[WORLD CUP 2022] A week after the vote by the FIFA executive committee to give the 2022 World Cup to Qatar over the United States and three other bidders, Chuck Blazer, the lone American on the executive committee that selected the hosts of the 2018 and 2022 World Cups, finds himself in the Gulf. Blazer is the chairman of the FIFA organizing committee for the 2010 Club World Cup being played in Abu Dhabi. He spoke at length with Soccer America about what we can learn from the outcome ...
disappointing because I know how hard people had worked, including myself, to bring home a result," Blazer says. "And when you realize in the end it didn't have much of a chance because it had little
to do with what we were saying and more on how things are in the world, it's kind of a hard thing to reconcile."
Blazer, a member of the FIFA executive committee since 1996 and general secretary of New York-based Concacaf, says the turning point in both the 2018 and 2022 races was not anything any of the bidders did but what happened in South Africa this summer.
"In the simplest form," he says, "we were very successful in South Africa. It was successful in a place where even though we went there we weren't that certain we'd be successful. The event went very well. The stadiums were finished in the end. All the things that needed to get done finally got done. It was a hard process to get there, but nonetheless the event was very, very successful from a TV, marketing, worldwide perspective. Everyone came away from it saying, 'Wow, what a great World Cup in South Africa.' And having done it there, it gave reason for everyone in the world to say, 'We can do it here.' No longer was it reserved for only for the big countries in Europe and the Americas."
It changed the dynamics of both races, the favorites for which a year ago would have been the USA and England.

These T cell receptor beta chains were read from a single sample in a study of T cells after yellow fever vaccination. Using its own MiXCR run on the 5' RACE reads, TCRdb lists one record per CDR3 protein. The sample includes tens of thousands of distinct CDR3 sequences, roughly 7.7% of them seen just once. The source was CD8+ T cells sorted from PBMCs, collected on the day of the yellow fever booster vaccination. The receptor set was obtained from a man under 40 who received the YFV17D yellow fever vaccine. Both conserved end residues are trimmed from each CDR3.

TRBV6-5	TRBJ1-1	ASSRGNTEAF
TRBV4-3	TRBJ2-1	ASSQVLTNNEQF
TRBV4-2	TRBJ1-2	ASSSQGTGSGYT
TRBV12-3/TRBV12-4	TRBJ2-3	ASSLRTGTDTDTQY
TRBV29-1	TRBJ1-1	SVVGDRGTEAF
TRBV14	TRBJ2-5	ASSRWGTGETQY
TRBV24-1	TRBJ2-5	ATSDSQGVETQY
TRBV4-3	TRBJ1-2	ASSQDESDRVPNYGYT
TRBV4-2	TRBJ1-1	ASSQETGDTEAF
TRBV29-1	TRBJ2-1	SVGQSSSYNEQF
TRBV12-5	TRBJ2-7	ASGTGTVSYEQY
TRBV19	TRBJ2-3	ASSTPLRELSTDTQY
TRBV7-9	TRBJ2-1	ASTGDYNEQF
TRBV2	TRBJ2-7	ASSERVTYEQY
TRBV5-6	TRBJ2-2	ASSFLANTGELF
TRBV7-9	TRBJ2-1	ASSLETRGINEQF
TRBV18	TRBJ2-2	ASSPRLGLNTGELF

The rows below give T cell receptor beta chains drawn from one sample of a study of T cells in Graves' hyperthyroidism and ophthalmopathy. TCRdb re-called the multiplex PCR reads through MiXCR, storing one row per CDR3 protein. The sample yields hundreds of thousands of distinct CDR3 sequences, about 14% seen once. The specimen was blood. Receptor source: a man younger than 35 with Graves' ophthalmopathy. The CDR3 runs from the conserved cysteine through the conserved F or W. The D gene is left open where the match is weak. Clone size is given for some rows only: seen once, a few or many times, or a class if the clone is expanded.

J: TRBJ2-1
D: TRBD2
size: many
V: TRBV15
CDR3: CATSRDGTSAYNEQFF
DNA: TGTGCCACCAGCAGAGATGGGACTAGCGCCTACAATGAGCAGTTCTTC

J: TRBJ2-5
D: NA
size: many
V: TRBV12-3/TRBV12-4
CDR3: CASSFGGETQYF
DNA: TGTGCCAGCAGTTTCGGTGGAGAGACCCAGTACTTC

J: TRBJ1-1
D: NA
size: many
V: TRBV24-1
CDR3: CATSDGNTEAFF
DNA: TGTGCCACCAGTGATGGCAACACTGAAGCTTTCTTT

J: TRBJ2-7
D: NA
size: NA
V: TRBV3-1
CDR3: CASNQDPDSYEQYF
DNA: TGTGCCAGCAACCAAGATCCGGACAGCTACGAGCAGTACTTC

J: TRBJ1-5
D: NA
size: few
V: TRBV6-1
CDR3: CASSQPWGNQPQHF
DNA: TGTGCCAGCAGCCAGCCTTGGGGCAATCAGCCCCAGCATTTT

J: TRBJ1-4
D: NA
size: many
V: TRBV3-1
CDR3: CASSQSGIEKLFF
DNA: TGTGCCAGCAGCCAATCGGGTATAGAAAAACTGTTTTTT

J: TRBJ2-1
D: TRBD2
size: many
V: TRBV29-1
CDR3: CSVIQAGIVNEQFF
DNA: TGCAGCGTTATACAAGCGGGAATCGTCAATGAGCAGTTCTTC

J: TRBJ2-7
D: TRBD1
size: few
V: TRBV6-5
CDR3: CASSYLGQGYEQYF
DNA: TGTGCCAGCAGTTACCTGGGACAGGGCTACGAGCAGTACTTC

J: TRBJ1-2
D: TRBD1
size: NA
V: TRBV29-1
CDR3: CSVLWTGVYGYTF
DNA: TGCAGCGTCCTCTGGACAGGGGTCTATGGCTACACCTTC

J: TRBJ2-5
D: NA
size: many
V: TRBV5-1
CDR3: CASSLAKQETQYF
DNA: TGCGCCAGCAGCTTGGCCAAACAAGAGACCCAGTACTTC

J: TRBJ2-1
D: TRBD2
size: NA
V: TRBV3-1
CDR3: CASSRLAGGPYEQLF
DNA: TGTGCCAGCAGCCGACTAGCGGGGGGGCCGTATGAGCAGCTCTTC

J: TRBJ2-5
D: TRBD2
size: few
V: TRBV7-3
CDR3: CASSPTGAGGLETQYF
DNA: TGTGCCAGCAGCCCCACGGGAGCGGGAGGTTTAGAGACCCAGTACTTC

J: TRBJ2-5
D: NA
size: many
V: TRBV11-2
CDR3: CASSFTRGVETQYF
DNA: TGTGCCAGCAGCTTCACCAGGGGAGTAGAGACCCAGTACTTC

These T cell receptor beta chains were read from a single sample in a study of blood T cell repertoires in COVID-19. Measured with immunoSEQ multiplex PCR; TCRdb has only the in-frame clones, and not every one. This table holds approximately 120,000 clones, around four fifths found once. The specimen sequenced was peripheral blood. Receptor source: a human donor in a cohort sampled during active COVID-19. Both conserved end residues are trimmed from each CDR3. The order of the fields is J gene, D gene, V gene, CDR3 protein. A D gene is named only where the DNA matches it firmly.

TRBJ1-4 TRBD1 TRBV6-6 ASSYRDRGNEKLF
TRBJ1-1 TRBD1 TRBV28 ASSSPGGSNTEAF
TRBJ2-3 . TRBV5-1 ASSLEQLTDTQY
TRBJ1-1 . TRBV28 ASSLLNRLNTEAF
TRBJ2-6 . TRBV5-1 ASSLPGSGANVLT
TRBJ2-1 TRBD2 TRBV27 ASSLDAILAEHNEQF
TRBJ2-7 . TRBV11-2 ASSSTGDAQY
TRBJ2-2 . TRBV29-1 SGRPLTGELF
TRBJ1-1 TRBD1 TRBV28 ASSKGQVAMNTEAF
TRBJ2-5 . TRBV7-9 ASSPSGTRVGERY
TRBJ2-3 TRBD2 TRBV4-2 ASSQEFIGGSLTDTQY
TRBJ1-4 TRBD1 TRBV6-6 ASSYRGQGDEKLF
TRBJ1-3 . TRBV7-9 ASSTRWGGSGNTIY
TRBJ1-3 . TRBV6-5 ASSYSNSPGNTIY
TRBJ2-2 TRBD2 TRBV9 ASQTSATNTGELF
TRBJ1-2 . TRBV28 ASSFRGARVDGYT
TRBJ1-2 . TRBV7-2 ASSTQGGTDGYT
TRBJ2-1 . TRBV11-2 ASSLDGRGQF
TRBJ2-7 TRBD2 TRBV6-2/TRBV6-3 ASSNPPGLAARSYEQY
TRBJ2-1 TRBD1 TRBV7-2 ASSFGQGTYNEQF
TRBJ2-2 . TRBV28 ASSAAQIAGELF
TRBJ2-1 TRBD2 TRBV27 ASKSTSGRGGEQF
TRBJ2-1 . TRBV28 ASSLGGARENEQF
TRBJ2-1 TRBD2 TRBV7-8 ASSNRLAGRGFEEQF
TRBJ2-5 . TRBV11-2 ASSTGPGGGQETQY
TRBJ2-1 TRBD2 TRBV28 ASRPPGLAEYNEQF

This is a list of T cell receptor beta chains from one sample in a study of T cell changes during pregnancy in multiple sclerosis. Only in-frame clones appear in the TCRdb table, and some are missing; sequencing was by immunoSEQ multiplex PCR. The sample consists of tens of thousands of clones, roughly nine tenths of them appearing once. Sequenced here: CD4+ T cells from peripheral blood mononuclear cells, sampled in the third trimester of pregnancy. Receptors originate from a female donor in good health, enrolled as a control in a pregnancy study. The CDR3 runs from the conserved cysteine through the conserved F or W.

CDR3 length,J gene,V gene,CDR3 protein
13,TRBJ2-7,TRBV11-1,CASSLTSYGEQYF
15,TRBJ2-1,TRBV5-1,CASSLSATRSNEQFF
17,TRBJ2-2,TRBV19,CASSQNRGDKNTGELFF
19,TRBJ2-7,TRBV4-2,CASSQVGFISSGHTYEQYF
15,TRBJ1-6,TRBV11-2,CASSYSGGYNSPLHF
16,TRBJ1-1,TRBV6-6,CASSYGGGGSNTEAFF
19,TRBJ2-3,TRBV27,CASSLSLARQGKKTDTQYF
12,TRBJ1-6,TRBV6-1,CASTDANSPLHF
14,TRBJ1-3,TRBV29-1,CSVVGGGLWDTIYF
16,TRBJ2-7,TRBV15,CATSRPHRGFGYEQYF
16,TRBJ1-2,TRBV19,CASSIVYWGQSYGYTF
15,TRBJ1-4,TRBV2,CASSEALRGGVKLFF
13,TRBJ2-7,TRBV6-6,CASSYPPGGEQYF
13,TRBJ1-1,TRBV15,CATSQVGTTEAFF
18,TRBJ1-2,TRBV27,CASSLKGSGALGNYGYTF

"Look, I voted for Russia," says Blazer, whose travel blog features a story on his meeting with Russian Prime Minister Vladimir Putin last summer as well as photos of Putin's vacation. "England clearly had a great bid. But in the end, I look at England and say, 'What more would we have when we're finished than what I am certain would have been a great World Cup?' I believe that when we're finished in Russia, we'll have accomplished a lot of different things."
Blazer says the World Cup is an opportunity for massive investment in sports facilities, infrastructure, hotels and the like, but at least just an important, an opportunity to broaden relations -- political, social and cultural -- between Russia and the West.
"We can open up a market that is important from a world perspective," he says.
Qatar -- the first World Cup in the Middle East, the first World Cup hosted by a Muslim country -- offers many of the same opportunities.
Blazer doesn't want to take anything away from the Qatar victory. "They ran a very, very good campaign," he says. "Eleven [executive committee members] voted for them in the first round." But he feels there were too many obstacles with Qatar despite the tremendous amount of investment they were making.
"I still feel heat is an obstacle that they won't overcome in the time frame in which we hope it will," he says.
With average temperatures of 107 degrees in the summer, Qatar 2022 has proposed air-conditioning stadiums and other World Cup-related facilities, but it produced one of the memorable lines of the bid campaign, Blazer's remark to the Wall Street Journal in mid-November: "You can air-condition a stadium, but I don't see how you can air-condition an entire country."